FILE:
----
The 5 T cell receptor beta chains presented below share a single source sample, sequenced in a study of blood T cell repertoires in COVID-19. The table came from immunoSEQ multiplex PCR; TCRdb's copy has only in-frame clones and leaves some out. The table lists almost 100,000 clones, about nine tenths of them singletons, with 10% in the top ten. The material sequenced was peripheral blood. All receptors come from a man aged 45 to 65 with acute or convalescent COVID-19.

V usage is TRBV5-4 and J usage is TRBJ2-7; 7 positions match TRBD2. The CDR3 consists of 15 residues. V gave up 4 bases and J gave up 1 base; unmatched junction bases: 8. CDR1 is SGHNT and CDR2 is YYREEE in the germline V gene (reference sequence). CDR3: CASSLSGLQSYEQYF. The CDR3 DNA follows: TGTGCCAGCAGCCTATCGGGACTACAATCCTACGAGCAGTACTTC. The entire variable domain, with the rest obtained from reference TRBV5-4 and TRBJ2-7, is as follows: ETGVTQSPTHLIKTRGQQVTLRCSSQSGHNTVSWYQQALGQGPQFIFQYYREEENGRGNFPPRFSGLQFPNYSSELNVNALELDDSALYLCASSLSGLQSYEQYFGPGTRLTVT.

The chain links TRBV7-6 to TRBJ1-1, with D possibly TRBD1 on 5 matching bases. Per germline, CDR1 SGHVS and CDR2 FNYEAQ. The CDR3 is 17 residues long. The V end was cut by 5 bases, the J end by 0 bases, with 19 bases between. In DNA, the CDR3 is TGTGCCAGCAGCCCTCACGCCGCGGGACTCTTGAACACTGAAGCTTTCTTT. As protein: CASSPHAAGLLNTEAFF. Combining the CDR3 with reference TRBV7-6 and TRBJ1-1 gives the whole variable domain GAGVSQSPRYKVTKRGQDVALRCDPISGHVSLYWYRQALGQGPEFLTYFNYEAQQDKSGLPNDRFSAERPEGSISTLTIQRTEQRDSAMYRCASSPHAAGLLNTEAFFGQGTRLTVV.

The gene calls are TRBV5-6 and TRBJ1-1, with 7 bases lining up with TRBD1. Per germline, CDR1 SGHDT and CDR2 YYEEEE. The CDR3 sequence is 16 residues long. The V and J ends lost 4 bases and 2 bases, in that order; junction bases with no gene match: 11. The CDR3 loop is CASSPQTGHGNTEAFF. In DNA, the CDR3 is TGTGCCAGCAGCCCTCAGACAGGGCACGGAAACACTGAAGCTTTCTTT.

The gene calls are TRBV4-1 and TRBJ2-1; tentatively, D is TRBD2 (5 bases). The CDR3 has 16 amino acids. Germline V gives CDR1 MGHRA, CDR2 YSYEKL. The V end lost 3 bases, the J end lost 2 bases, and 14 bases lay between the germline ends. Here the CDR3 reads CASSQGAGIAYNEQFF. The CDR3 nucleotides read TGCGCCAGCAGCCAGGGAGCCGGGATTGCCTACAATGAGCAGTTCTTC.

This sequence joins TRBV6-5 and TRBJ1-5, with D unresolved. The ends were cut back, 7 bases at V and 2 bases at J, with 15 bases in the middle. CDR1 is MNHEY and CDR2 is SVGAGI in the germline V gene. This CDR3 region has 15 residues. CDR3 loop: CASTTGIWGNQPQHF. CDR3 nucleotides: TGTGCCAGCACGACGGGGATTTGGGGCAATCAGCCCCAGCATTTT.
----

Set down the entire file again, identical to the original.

The 5 T cell receptor beta chains presented below share a single source sample, sequenced in a study of blood T cell repertoires in COVID-19. The table came from immunoSEQ multiplex PCR; TCRdb's copy has only in-frame clones and leaves some out. The table lists almost 100,000 clones, about nine tenths of them singletons, with 10% in the top ten. The material sequenced was peripheral blood. All receptors come from a man aged 45 to 65 with acute or convalescent COVID-19.

V usage is TRBV5-4 and J usage is TRBJ2-7; 7 positions match TRBD2. The CDR3 consists of 15 residues. V gave up 4 bases and J gave up 1 base; unmatched junction bases: 8. CDR1 is SGHNT and CDR2 is YYREEE in the germline V gene (reference sequence). CDR3: CASSLSGLQSYEQYF. The CDR3 DNA follows: TGTGCCAGCAGCCTATCGGGACTACAATCCTACGAGCAGTACTTC. The entire variable domain, with the rest obtained from reference TRBV5-4 and TRBJ2-7, is as follows: ETGVTQSPTHLIKTRGQQVTLRCSSQSGHNTVSWYQQALGQGPQFIFQYYREEENGRGNFPPRFSGLQFPNYSSELNVNALELDDSALYLCASSLSGLQSYEQYFGPGTRLTVT.

The chain links TRBV7-6 to TRBJ1-1, with D possibly TRBD1 on 5 matching bases. Per germline, CDR1 SGHVS and CDR2 FNYEAQ. The CDR3 is 17 residues long. The V end was cut by 5 bases, the J end by 0 bases, with 19 bases between. In DNA, the CDR3 is TGTGCCAGCAGCCCTCACGCCGCGGGACTCTTGAACACTGAAGCTTTCTTT. As protein: CASSPHAAGLLNTEAFF. Combining the CDR3 with reference TRBV7-6 and TRBJ1-1 gives the whole variable domain GAGVSQSPRYKVTKRGQDVALRCDPISGHVSLYWYRQALGQGPEFLTYFNYEAQQDKSGLPNDRFSAERPEGSISTLTIQRTEQRDSAMYRCASSPHAAGLLNTEAFFGQGTRLTVV.

The gene calls are TRBV5-6 and TRBJ1-1, with 7 bases lining up with TRBD1. Per germline, CDR1 SGHDT and CDR2 YYEEEE. The CDR3 sequence is 16 residues long. The V and J ends lost 4 bases and 2 bases, in that order; junction bases with no gene match: 11. The CDR3 loop is CASSPQTGHGNTEAFF. In DNA, the CDR3 is TGTGCCAGCAGCCCTCAGACAGGGCACGGAAACACTGAAGCTTTCTTT.

The gene calls are TRBV4-1 and TRBJ2-1; tentatively, D is TRBD2 (5 bases). The CDR3 has 16 amino acids. Germline V gives CDR1 MGHRA, CDR2 YSYEKL. The V end lost 3 bases, the J end lost 2 bases, and 14 bases lay between the germline ends. Here the CDR3 reads CASSQGAGIAYNEQFF. The CDR3 nucleotides read TGCGCCAGCAGCCAGGGAGCCGGGATTGCCTACAATGAGCAGTTCTTC.

This sequence joins TRBV6-5 and TRBJ1-5, with D unresolved. The ends were cut back, 7 bases at V and 2 bases at J, with 15 bases in the middle. CDR1 is MNHEY and CDR2 is SVGAGI in the germline V gene. This CDR3 region has 15 residues. CDR3 loop: CASTTGIWGNQPQHF. CDR3 nucleotides: TGTGCCAGCACGACGGGGATTTGGGGCAATCAGCCCCAGCATTTT.